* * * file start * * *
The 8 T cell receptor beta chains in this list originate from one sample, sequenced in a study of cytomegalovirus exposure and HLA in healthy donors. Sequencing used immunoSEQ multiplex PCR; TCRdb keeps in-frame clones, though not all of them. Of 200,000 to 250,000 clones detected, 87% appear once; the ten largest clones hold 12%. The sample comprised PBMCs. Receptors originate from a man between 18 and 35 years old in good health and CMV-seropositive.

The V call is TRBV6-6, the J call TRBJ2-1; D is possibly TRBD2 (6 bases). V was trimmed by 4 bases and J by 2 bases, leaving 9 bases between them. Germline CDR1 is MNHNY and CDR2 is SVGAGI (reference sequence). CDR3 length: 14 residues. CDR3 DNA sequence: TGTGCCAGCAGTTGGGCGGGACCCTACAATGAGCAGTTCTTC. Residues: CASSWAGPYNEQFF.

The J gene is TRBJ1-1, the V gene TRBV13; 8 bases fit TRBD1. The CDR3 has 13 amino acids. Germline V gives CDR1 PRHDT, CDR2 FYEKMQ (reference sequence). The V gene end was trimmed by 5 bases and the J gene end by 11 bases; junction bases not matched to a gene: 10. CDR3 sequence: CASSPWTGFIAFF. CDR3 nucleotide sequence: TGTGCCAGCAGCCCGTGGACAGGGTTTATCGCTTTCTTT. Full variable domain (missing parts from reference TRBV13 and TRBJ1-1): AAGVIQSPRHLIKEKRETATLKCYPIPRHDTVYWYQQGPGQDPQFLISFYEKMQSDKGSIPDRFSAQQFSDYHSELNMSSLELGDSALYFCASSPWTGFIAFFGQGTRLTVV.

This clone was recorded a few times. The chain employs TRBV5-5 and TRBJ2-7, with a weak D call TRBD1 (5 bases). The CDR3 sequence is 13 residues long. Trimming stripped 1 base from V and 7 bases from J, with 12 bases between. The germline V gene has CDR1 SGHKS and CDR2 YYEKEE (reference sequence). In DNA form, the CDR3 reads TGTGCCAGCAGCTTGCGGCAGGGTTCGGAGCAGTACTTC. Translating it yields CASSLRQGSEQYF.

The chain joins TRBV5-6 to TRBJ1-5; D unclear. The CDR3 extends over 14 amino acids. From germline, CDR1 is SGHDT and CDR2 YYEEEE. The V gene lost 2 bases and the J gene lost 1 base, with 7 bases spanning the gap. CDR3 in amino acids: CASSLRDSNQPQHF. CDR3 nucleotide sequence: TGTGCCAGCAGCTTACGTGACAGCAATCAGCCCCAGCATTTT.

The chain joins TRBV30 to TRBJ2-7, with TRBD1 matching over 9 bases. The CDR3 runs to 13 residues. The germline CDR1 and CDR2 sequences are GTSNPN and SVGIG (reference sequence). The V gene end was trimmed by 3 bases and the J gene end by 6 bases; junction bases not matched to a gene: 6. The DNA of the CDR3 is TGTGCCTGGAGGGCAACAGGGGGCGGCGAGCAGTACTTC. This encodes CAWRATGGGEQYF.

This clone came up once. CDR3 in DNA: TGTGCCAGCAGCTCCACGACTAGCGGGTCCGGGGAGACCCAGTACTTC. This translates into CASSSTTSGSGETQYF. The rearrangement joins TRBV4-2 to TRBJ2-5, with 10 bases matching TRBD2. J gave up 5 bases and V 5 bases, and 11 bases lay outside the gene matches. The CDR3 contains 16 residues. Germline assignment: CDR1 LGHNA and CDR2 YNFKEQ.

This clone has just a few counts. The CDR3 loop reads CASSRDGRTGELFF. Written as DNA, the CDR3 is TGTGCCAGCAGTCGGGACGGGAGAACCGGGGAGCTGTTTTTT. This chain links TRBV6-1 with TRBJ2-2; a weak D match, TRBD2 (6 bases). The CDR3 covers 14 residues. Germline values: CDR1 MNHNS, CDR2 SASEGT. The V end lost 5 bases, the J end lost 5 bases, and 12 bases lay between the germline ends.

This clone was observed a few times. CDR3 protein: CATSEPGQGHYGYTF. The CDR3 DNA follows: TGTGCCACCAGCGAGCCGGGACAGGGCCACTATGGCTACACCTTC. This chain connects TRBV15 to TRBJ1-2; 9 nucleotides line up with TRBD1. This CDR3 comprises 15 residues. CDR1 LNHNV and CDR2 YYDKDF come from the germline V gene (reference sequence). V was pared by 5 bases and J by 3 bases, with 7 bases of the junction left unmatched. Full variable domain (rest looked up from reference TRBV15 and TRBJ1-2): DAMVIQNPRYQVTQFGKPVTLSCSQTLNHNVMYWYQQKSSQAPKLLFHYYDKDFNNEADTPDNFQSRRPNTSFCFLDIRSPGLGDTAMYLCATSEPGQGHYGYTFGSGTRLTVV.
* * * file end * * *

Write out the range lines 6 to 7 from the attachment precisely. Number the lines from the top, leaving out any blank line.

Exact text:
The chain joins TRBV30 to TRBJ2-7, with TRBD1 matching over 9 bases. The CDR3 runs to 13 residues. The germline CDR1 and CDR2 sequences are GTSNPN and SVGIG (reference sequence). The V gene end was trimmed by 3 bases and the J gene end by 6 bases; junction bases not matched to a gene: 6. The DNA of the CDR3 is TGTGCCTGGAGGGCAACAGGGGGCGGCGAGCAGTACTTC. This encodes CAWRATGGGEQYF.

This clone came up once. CDR3 in DNA: TGTGCCAGCAGCTCCACGACTAGCGGGTCCGGGGAGACCCAGTACTTC. This translates into CASSSTTSGSGETQYF. The rearrangement joins TRBV4-2 to TRBJ2-5, with 10 bases matching TRBD2. J gave up 5 bases and V 5 bases, and 11 bases lay outside the gene matches. The CDR3 contains 16 residues. Germline assignment: CDR1 LGHNA and CDR2 YNFKEQ.